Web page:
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Old December 12th, 2012, 11:19 AM   #11

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Zofia Rapp aka Marie Springer, ace of Polish underground intelligence. Located the battleship Tirpitz, escaped from the Gestapo while 8 months pregnant
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Old December 12th, 2012, 11:33 AM   #12

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I saw a programme called 'Spitfire Girls' the other day, it was an innocent film I promise!
I think I've seen that or something similar. I remember one of them describing the problems of AA batteries firing at them.

* British despatch riders;

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Old December 12th, 2012, 11:37 AM   #13

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"The White mouse", Nancy Wake - Best SOE woman of the war.


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Old December 12th, 2012, 12:06 PM   #14

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"The White mouse", Nancy Wake - Best SOE woman of the war.


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Interesting, what's her story?

I don't understand why Hollywood etc would want to invent movies when there's so many brave and fantastic real life ones which no-one knows about.
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Old December 12th, 2012, 12:11 PM   #15

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Nancy Wake - Telegraph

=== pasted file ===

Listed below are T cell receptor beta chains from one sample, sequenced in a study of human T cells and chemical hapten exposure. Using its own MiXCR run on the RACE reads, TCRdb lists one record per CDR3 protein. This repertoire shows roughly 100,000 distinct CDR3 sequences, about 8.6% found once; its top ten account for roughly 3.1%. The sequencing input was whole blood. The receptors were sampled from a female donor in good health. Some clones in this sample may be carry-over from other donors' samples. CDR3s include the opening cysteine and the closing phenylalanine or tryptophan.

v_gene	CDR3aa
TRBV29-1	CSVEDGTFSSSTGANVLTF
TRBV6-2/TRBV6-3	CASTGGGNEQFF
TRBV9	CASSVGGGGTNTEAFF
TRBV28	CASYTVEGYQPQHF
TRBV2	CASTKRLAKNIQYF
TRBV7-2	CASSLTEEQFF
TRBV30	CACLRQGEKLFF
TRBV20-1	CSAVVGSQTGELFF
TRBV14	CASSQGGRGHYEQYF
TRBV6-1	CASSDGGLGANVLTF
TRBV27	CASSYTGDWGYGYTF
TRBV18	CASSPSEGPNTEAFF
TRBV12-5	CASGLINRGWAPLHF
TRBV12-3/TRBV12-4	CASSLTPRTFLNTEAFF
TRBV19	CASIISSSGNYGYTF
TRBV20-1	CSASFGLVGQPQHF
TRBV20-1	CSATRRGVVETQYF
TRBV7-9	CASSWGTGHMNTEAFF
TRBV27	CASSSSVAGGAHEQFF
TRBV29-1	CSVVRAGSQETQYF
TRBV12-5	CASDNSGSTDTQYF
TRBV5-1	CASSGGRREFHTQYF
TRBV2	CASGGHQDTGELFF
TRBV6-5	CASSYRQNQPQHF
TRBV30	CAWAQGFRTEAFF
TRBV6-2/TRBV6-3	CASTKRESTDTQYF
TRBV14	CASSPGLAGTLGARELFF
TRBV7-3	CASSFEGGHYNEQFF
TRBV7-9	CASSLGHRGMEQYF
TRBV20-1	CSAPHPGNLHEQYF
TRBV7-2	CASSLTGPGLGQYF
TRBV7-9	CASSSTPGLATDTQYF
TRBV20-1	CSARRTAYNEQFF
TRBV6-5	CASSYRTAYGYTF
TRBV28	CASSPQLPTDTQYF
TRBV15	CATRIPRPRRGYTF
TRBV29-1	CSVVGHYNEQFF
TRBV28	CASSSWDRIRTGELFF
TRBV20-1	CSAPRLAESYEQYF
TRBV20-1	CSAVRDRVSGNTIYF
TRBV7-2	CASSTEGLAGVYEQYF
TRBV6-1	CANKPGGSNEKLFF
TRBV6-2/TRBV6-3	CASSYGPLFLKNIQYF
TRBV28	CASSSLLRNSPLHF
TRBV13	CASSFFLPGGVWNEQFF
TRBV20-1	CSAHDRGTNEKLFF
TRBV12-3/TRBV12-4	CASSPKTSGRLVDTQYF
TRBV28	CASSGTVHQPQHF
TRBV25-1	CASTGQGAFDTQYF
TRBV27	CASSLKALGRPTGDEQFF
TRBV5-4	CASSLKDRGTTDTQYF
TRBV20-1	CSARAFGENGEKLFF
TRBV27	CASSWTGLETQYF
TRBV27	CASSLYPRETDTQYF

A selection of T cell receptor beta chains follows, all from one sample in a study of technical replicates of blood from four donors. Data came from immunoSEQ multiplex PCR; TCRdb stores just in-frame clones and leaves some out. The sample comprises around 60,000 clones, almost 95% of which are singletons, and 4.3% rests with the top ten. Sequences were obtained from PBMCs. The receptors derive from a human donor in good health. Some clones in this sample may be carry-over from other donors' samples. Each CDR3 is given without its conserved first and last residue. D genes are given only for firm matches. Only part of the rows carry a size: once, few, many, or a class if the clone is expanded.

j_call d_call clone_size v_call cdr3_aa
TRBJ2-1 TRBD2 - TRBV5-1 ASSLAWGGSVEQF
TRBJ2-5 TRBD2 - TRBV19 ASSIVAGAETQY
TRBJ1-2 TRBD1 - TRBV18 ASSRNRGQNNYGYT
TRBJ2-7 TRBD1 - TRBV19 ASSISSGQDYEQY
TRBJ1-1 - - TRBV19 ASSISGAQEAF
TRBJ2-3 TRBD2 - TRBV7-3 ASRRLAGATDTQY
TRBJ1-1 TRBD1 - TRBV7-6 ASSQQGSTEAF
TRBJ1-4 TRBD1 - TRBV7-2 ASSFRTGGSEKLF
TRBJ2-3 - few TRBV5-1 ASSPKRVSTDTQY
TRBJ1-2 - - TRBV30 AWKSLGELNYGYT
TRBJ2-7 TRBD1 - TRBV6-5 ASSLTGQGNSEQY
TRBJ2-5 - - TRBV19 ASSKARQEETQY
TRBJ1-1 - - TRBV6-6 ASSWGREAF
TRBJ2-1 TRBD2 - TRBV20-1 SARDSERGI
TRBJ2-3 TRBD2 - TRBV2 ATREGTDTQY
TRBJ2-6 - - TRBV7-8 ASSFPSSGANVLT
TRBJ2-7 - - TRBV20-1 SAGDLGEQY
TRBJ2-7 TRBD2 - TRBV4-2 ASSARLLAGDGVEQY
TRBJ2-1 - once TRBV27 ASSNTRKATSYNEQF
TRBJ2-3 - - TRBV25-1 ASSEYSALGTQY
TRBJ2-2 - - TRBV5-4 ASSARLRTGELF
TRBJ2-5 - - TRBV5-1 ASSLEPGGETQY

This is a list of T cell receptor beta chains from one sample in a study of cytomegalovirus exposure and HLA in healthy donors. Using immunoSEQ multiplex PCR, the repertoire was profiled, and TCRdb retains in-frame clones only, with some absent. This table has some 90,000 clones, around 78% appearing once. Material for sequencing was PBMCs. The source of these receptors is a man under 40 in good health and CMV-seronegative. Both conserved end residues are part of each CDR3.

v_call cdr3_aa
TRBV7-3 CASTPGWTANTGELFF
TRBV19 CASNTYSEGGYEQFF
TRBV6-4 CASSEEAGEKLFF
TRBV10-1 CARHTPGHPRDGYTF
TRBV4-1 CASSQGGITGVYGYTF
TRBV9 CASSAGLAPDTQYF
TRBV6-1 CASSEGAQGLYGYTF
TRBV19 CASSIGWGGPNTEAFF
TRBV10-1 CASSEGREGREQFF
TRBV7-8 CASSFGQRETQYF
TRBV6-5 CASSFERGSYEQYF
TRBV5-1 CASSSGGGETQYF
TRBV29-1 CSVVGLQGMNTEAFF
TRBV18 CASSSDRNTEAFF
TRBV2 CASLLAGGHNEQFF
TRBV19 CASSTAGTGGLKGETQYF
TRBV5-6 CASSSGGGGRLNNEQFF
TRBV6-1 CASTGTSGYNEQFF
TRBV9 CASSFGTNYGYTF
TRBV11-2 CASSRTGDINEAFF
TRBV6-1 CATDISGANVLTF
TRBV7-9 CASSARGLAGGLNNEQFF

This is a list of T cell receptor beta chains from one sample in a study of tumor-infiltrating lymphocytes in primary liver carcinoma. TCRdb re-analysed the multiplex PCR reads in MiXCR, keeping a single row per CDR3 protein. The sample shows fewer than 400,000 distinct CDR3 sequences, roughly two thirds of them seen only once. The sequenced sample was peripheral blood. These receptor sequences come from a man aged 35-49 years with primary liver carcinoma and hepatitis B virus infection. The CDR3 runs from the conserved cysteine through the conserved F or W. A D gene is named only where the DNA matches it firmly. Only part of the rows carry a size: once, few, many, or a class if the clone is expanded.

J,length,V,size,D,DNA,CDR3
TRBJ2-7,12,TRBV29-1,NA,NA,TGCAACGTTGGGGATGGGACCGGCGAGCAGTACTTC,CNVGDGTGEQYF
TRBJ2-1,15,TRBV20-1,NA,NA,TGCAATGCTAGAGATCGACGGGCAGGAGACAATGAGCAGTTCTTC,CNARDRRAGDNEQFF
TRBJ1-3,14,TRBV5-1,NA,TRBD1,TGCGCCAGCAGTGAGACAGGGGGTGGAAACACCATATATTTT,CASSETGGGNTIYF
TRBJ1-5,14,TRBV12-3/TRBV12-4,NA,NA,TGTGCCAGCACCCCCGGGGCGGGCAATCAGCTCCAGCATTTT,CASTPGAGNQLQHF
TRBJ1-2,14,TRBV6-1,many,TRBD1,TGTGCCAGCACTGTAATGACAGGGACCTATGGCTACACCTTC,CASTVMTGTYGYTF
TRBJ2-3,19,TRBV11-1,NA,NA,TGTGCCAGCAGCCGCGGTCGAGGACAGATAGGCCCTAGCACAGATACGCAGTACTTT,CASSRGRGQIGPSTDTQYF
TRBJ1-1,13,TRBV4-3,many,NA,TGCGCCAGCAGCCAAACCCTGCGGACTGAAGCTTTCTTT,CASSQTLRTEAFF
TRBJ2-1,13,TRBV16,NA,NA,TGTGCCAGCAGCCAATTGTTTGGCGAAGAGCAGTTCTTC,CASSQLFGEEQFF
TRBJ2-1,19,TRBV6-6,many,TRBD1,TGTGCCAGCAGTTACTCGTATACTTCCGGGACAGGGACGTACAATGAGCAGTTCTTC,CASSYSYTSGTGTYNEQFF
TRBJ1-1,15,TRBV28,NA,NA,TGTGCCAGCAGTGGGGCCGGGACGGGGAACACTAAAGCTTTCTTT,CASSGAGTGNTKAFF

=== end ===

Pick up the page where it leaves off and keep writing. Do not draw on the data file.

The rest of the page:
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During her wartime career she was both a key figure in an escape ring in Vichy France and a leader of the Maquis against the German Occupation; her exploits won her the George Medal; the Croix de Guerre with palm (twice); the Croix de Guerre with star; the Médaille de la Résistance (a rare decoration for a foreigner); and the US Medal of Freedom with bronze palm.

When fighting broke out, however, she seemed nothing more than the frivolous young fiancée of a wealthy Marseilles industrialist. But by war’s end in Europe she had become famed as a resourceful, dauntless Resistance leader, who topped the Gestapo’s most-wanted list and had saved hundreds of Allied lives.
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For the remainder of the war she was involved in ambushing German convoys and destroying bridges and railway lines. When 10 men in her camp refused to perform their water-carrying duties she persuaded them by emptying a bucket over each. She interrogated a woman spy and ordered her execution, but saved two girls she considered innocent.
She was also on a raid that destroyed the Gestapo’s headquarters in Montluçon, leaving 38 Germans dead. It was, she wrote later, “the most exciting sortie I ever made. I entered the building by the back door, raced up the stairs, opened the first door along the passage way, threw in my grenades and ran like hell.”
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She had acquired perfect French , and a chance meeting in a bar led to her employment as a courier for Captain Ian Garrow, a Scot who had helped create an escape route for officers and airmen from Vichy France across the mountains into Spain. Henri Fiocca contributed money freely to this enterprise.
Nancy Wake made frequent train journeys escorting escapers towards the Pyrenees; as a courier for a French Resistance group based in Toulon, she also provided the Fioccas’ chalet at Nevache, in the Alps, as a safe house. When Garrow was captured and imprisoned in Meauzae concentration camp, she contrived his escape by bribing a guard.
In the autumn of 1942 the Germans occupied Vichy France, and the Gestapo became aware of a troublesome agent whom they called White Mouse. But White Mouse proved elusive. Finally, when it seemed that the net was closing, Nancy Wake was advised by her husband to flee to England, where he hoped to join her.